“How many cares one loses when one decides not to be something but to be someone.”
Gabrielle Bonheur “Coco” Chanel (August 19, 1883 – January 10, 1971) was a French fashion designer and businesswoman. She was the founder and namesake of the Chanel brand.
Along with Paul Poiret, Chanel was credited in the post-World War I era with liberating women from the constraints of the “corseted silhouette” and popularizing a sporty, casual chic as the feminine standard of style.
A prolific fashion creator, Chanel extended her influence beyond couture clothing, realising her design aesthetic in jewellery, handbags, and fragrance. Her signature scent, Chanel No. 5, has become an iconic product. She is the only fashion designer listed on TIME magazine’s list of the 100 most influential people of the 20th century. Chanel designed her iconic interlocked-CC monograph, meaning Coco Chanel, using it since the 1920s.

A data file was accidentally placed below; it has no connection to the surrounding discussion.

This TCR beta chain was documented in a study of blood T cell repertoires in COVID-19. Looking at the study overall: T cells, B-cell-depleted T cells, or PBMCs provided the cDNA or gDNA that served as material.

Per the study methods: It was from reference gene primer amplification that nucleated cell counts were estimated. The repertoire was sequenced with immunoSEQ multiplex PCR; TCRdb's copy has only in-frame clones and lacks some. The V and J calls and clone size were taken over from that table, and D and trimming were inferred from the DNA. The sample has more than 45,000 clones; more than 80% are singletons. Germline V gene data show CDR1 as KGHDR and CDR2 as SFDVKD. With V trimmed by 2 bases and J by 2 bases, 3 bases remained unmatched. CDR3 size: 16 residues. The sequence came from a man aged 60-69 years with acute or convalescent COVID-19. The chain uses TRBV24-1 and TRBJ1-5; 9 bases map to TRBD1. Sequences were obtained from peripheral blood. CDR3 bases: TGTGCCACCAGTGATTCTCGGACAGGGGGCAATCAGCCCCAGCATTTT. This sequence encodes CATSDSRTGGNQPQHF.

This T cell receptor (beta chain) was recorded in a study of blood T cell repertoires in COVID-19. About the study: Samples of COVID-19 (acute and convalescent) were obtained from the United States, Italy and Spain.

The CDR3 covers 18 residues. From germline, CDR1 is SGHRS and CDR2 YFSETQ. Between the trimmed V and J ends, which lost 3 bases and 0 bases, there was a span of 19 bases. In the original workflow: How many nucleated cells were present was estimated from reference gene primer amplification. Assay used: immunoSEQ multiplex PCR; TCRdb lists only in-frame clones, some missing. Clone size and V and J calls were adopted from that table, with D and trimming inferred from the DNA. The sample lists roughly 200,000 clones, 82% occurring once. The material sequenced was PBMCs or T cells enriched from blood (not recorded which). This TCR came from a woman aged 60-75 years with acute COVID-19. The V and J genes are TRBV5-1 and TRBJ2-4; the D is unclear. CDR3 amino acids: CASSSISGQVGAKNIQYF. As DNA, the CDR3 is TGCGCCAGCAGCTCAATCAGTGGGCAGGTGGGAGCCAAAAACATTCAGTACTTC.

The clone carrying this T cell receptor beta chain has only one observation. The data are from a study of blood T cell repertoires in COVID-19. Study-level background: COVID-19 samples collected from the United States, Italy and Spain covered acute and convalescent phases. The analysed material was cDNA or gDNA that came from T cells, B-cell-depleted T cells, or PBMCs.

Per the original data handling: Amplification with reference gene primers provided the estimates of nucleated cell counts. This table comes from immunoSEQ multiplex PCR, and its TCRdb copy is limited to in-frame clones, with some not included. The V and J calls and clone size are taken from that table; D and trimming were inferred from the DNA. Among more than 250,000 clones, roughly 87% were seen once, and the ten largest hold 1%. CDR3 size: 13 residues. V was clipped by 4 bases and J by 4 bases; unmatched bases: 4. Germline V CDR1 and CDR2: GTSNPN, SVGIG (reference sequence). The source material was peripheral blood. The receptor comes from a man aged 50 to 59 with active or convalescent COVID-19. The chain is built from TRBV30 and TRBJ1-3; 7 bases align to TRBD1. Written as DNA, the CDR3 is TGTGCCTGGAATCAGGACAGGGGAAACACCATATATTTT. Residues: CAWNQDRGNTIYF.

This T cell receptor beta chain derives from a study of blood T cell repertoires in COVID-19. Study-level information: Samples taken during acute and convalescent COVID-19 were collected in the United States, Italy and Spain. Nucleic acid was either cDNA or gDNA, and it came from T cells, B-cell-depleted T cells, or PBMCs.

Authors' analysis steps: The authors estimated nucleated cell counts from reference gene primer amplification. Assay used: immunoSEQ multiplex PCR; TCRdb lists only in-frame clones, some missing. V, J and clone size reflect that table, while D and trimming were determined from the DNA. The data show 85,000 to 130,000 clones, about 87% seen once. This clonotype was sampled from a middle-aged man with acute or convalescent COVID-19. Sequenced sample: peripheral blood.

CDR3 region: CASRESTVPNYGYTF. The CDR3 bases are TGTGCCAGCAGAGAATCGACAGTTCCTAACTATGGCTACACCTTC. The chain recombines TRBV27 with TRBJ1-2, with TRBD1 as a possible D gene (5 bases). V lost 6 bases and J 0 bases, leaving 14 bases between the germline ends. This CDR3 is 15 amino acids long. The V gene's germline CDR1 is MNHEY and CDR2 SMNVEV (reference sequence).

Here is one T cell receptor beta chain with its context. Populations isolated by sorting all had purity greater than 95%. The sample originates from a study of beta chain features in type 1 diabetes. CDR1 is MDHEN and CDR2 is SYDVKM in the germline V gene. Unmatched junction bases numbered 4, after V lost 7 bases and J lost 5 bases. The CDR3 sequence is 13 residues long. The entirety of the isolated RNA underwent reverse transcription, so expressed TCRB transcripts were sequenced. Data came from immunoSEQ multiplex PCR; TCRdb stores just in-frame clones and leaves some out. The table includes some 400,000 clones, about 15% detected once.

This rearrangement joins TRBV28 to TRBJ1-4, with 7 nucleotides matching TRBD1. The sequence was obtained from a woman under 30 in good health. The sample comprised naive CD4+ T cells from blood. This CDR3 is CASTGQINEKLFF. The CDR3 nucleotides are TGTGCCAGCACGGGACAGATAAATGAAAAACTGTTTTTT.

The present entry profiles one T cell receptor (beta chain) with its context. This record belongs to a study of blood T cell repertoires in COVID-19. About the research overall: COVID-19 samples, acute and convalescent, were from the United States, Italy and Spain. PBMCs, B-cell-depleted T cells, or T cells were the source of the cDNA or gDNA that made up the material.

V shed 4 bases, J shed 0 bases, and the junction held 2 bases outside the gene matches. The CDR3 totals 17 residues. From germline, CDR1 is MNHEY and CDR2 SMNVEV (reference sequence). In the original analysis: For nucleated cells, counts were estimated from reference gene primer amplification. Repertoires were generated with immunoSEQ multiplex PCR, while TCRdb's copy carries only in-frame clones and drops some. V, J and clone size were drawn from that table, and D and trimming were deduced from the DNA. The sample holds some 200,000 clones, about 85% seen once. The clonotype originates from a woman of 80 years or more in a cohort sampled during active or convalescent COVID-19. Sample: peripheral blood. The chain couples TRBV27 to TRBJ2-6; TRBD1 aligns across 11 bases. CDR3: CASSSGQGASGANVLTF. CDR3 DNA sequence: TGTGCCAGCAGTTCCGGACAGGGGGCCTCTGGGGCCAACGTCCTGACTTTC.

Chanel was known for her lifelong determination, ambition, and energy which she applied to her professional and social life. She achieved both financial success as a businesswoman and catapulted to social prominence in French high society, thanks to the connections she made through her work. These included many artists and craftspeople to whom she became a patron.
Her social connections appeared to encourage a highly conservative personal outlook. Rumors arose about Chanel’s activities in the course of the German occupation of France during World War II, and she was criticised for being too comfortable with the Germans but never thoroughly investigated.
One of Chanel’s lovers was a German military officer, Hans Gunther von Dinklage. After the war ended, Chanel was interrogated by her relationship with von Dincklage, but she was not charged as a collaborator. After several years in Switzerland after the war, she returned to Paris and revived her fashion house.
In 2011, Hal Vaughan published a book on Chanel based on newly declassified documents of that era, revealing that she had collaborated with Germans in intelligence activities. One plan in late 1943 was for her to carry an SS separate peace overture to British Prime Minister Winston Churchill to end the war.